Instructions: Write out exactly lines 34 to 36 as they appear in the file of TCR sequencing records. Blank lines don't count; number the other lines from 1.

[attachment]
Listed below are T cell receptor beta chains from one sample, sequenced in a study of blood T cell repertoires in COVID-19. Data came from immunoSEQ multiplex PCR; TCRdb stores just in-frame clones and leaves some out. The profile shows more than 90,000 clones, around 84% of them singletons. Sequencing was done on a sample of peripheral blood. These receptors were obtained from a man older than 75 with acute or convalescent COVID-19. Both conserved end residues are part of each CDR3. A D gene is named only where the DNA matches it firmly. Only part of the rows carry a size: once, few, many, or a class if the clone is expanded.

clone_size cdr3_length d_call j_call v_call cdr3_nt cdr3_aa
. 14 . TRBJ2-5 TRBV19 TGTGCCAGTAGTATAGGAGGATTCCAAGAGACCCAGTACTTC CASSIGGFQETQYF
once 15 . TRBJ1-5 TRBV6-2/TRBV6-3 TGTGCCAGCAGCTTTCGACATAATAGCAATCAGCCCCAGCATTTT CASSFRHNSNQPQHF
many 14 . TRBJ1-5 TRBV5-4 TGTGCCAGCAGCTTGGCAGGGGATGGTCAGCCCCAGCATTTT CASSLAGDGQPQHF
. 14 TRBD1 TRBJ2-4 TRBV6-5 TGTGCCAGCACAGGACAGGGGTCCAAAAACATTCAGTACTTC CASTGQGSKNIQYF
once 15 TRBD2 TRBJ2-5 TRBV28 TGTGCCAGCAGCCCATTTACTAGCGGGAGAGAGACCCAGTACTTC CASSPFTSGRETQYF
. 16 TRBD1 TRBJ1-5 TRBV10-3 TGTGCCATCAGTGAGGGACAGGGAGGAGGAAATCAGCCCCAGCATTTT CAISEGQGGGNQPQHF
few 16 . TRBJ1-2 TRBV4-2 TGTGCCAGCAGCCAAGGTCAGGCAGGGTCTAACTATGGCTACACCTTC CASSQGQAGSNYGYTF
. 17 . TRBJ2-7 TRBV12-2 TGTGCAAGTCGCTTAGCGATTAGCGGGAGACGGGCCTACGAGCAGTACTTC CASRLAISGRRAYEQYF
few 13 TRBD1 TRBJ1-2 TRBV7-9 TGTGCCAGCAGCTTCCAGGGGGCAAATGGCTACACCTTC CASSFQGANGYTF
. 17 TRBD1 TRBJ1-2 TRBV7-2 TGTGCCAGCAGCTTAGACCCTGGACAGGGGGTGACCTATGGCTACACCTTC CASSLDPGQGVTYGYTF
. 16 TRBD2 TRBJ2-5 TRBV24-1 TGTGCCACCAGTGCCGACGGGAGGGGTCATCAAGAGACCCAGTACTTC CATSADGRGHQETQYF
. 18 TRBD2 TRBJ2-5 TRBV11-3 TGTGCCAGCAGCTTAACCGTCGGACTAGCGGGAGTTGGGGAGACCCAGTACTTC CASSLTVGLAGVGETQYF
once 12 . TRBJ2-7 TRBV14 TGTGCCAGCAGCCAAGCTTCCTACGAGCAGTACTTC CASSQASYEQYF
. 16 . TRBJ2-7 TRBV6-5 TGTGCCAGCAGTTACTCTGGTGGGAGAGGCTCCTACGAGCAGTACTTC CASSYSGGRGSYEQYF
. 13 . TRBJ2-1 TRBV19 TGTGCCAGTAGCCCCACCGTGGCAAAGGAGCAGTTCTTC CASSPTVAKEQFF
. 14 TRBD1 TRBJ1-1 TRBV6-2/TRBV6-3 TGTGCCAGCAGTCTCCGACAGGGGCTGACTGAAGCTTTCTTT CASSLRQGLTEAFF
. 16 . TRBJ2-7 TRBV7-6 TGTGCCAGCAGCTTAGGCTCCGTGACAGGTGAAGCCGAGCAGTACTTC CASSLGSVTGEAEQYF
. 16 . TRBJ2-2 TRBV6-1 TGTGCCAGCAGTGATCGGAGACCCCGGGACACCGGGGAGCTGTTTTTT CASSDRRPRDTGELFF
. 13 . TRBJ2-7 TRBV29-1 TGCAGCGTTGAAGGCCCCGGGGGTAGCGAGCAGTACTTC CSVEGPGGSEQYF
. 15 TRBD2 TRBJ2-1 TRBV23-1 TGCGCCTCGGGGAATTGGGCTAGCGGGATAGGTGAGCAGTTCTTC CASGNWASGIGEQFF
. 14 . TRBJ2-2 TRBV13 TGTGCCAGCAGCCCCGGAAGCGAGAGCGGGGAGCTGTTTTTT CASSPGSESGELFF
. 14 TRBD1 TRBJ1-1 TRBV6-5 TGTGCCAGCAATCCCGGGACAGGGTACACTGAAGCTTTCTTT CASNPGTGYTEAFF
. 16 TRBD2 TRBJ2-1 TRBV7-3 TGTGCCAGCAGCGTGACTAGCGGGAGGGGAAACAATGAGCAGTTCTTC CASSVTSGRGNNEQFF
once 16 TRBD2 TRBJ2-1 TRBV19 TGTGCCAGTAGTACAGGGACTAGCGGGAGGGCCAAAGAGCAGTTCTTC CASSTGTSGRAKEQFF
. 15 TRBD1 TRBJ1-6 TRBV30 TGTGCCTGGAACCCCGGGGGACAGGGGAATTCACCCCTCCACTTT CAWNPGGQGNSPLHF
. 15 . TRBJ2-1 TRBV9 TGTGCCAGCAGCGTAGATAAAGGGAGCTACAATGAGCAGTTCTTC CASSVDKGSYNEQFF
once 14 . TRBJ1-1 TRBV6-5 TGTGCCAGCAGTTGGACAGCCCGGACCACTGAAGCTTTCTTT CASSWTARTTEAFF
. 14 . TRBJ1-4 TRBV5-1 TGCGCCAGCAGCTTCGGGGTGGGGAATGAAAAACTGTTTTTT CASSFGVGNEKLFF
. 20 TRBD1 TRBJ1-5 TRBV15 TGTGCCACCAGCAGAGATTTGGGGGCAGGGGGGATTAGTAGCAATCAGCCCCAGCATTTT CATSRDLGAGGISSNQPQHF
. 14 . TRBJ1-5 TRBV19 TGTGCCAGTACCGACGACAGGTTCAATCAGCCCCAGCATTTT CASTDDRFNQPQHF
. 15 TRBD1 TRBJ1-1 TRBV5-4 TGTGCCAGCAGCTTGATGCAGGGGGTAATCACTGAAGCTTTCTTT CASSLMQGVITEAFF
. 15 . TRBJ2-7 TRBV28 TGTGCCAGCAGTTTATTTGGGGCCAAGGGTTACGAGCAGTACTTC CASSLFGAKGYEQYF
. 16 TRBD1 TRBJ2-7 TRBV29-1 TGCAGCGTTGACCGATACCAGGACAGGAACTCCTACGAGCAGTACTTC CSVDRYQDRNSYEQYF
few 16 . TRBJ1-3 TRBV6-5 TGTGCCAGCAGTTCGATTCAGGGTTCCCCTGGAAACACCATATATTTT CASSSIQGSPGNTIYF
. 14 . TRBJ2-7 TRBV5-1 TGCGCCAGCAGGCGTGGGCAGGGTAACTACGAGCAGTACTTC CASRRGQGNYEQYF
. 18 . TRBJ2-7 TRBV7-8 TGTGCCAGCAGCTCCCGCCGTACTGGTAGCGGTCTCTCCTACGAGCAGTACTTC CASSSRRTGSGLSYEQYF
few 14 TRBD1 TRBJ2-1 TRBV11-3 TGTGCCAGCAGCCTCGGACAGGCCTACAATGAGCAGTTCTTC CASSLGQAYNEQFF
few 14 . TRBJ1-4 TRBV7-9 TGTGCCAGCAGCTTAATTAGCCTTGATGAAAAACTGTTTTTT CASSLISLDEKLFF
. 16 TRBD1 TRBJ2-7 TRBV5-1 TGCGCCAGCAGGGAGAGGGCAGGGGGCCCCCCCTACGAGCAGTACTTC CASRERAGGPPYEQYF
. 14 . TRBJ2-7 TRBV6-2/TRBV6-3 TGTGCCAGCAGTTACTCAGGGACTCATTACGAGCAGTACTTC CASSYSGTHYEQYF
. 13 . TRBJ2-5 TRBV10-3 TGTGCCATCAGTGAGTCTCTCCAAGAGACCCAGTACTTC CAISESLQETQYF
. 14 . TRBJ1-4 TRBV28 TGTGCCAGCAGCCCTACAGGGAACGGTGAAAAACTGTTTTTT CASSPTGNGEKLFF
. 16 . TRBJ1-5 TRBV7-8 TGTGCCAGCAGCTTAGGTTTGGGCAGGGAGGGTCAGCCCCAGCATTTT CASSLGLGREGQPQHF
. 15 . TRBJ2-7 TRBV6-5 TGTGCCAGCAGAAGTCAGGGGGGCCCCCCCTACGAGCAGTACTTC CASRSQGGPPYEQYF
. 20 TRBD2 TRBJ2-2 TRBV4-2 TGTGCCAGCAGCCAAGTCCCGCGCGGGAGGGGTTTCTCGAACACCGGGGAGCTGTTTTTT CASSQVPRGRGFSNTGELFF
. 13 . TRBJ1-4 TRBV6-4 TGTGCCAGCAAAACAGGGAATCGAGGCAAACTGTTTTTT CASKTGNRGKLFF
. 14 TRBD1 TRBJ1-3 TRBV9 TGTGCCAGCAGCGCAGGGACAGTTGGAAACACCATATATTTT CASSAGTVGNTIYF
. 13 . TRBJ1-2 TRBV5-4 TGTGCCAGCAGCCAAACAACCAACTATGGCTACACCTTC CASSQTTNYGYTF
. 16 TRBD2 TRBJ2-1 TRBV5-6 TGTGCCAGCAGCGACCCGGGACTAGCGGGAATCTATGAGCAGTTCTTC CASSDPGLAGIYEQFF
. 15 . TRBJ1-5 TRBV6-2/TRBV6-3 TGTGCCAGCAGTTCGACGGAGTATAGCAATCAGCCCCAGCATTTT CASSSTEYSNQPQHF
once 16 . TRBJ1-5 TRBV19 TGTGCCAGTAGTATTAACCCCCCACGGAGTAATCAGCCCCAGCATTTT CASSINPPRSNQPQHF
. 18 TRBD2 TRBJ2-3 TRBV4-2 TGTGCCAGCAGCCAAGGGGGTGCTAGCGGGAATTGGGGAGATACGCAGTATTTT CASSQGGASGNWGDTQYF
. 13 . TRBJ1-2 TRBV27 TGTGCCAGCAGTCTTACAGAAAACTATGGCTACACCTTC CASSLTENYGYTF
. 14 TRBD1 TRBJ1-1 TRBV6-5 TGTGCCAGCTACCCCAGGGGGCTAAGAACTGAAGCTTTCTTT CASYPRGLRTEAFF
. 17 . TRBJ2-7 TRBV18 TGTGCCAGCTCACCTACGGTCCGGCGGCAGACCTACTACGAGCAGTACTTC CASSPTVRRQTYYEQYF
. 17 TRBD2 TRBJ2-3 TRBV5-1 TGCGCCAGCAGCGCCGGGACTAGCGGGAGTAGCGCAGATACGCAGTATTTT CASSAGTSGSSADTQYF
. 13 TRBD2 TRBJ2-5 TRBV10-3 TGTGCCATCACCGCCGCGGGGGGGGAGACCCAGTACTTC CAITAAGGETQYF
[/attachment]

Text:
. 15 . TRBJ2-7 TRBV28 TGTGCCAGCAGTTTATTTGGGGCCAAGGGTTACGAGCAGTACTTC CASSLFGAKGYEQYF
. 16 TRBD1 TRBJ2-7 TRBV29-1 TGCAGCGTTGACCGATACCAGGACAGGAACTCCTACGAGCAGTACTTC CSVDRYQDRNSYEQYF
few 16 . TRBJ1-3 TRBV6-5 TGTGCCAGCAGTTCGATTCAGGGTTCCCCTGGAAACACCATATATTTT CASSSIQGSPGNTIYF